Robin Hood Dip (Cherry Hinton)

From International Robin Hood Bibliography
Revision as of 02:12, 13 November 2017 by Henryfunk (talk | contribs)
Coordinates 52.184458, 0.171625
Adm. div. Cambridgeshire
Vicinity Corner of Cherry Hinton Road/High Street, Cherry Hinton, 4 km SE of Cambridge
Type Natural feature
Interest Robin Hood name
Status Extant
First Record c. 1960
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Approximate location of Robin Hood Dip.
Robin Hood Dip a.k.a. the Spring a.k.a. Springhead, with the islet known as the Giant's Grave in the middle / H. Chadwyck, 19 Feb. 2016, Creative Commons via Geograph.

By Henrik Thiil Nielsen, 2013-08-07. Revised by Henrik Thiil Nielsen, 2017-11-13.

Robin Hood Dip is a local name for a pool in a park across the High Street from a pub known since c. 1960 as Robin Hood & Little John but more recently re-christened the Robin Hood. Presumably it was the proximity to the pub that inspired the name Robin Hood Dip, which would therefore have arisen c. 1960 or later. In the "dip" is a tiny island called the Giant's Grave. It is thought that the giant in question was Gogmagog. Robin Hood Dip is also known locally as rhe Springhead or rhe Spring. The natural well at the site supplied water to the city of Cambridge during the 19th century. In the 19th century, a little bridge led to the island in the pond, but two large stones in the water are all that now remains of it.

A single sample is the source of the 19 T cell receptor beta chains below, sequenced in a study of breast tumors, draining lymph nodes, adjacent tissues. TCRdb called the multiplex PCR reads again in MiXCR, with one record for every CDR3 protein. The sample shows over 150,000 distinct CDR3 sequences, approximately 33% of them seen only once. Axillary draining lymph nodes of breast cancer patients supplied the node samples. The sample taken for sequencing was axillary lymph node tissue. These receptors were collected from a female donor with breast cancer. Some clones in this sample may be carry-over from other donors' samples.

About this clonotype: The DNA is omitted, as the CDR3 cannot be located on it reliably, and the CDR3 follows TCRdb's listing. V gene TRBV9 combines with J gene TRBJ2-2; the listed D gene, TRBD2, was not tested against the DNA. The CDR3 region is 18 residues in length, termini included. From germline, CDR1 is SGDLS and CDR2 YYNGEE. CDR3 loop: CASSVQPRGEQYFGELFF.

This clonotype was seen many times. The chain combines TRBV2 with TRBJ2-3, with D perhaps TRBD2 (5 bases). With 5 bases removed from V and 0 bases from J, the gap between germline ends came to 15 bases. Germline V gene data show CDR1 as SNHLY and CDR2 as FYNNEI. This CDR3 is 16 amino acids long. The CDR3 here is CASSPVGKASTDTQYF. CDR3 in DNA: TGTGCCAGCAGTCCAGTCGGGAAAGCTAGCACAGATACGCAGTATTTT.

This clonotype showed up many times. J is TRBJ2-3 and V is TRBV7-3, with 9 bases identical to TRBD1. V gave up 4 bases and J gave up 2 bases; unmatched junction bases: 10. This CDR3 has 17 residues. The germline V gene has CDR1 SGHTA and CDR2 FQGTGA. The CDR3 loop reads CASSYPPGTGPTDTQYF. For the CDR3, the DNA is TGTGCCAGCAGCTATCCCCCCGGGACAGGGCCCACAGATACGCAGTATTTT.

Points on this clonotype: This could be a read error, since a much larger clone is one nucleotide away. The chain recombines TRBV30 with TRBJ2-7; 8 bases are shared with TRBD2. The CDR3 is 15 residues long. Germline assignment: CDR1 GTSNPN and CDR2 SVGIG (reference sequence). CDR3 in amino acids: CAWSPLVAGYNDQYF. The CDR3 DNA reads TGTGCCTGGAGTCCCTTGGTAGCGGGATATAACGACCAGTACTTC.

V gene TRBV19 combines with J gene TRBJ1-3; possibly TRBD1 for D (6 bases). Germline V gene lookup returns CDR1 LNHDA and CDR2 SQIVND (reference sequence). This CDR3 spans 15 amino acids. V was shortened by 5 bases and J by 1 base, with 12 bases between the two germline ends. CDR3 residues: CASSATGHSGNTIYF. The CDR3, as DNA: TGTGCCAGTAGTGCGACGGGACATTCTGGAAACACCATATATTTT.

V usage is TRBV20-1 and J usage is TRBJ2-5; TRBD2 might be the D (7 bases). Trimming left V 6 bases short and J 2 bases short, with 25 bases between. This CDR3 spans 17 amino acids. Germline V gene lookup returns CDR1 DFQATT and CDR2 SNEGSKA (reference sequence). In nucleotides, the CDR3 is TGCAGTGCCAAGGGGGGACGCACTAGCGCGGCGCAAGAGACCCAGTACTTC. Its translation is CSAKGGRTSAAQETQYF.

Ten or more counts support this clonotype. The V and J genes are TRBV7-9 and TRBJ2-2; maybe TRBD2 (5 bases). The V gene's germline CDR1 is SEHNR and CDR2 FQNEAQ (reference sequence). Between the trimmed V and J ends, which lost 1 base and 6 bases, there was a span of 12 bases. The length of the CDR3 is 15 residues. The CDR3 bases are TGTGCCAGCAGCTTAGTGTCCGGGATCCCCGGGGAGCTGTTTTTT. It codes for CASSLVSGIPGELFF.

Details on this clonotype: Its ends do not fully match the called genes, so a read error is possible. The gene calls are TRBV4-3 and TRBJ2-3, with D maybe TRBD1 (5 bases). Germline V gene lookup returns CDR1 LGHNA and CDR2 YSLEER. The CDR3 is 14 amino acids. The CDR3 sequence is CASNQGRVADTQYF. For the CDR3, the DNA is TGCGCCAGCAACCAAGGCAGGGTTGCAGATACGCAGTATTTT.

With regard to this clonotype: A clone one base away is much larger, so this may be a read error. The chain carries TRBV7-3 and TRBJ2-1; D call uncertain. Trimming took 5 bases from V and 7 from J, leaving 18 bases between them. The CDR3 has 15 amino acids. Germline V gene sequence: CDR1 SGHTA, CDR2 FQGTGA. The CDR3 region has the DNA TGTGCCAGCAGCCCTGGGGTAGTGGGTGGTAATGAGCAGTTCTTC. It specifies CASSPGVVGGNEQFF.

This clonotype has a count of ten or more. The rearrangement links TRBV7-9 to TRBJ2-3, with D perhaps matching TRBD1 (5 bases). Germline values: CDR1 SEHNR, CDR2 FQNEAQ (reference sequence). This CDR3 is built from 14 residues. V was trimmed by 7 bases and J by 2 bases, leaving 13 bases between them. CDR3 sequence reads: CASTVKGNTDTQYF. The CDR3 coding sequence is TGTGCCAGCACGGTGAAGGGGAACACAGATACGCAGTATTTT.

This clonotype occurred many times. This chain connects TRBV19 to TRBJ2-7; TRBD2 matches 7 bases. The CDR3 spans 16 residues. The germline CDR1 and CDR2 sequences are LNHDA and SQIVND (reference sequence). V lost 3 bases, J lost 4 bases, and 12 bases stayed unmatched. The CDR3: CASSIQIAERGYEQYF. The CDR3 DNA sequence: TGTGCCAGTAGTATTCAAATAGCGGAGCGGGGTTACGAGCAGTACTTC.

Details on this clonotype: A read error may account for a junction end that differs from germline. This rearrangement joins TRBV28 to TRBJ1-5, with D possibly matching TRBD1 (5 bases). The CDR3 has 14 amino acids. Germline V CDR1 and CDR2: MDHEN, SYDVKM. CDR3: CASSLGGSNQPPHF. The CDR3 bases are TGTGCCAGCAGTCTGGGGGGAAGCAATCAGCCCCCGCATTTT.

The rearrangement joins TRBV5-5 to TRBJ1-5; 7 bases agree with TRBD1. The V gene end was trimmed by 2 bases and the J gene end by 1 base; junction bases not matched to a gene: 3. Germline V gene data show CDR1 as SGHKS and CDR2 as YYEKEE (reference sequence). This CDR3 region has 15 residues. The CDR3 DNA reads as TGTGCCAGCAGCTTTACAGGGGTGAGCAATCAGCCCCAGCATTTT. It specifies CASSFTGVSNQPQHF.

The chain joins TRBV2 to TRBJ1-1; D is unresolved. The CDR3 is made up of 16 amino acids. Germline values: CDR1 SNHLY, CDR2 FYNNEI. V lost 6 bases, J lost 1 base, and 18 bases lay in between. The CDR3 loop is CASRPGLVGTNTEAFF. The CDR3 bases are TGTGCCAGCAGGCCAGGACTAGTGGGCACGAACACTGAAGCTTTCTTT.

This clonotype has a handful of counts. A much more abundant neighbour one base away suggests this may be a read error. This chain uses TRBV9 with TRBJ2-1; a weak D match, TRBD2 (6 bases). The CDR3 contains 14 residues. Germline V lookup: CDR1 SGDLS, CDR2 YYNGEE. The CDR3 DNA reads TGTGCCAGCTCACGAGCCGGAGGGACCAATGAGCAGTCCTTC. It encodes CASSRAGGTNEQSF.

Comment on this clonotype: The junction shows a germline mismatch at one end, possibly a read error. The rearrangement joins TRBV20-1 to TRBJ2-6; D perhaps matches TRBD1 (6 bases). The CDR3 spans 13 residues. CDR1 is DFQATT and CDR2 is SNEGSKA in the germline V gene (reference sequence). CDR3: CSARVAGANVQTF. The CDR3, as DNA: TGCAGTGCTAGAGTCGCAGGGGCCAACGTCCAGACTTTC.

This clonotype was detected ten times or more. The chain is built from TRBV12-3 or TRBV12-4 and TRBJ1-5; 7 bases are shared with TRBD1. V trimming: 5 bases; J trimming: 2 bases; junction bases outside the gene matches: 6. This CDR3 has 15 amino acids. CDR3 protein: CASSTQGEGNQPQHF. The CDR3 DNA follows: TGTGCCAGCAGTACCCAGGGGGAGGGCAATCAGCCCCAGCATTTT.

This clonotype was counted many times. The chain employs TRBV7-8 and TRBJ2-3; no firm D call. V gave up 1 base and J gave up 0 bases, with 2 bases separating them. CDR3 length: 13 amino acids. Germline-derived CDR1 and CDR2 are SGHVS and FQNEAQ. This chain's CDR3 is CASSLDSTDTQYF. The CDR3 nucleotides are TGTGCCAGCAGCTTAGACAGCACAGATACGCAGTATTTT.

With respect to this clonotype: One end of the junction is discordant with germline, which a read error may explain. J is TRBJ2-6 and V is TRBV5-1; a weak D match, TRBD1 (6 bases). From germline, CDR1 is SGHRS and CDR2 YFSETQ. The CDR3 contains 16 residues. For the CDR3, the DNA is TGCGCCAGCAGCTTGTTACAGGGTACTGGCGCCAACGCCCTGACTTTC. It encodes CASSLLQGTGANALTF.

The island in the pool [...] is locally known as Giant's Grave, it is thought after the giant Gogmagog, which legend says lived nearby, but the name may also have come from some Iron Age burials which were unearthed locally on Lime Kiln Hill, where the skeletons were unusually tall (Cherry Hinton Chronicle, 1854) This 'Giant's Grave' site is also locally known as 'The Spring' or 'Springhead' or 'Robin Hood dip'. It has been given to the local people as a public park since 1941. There used to be watercress growing in the spring[1]


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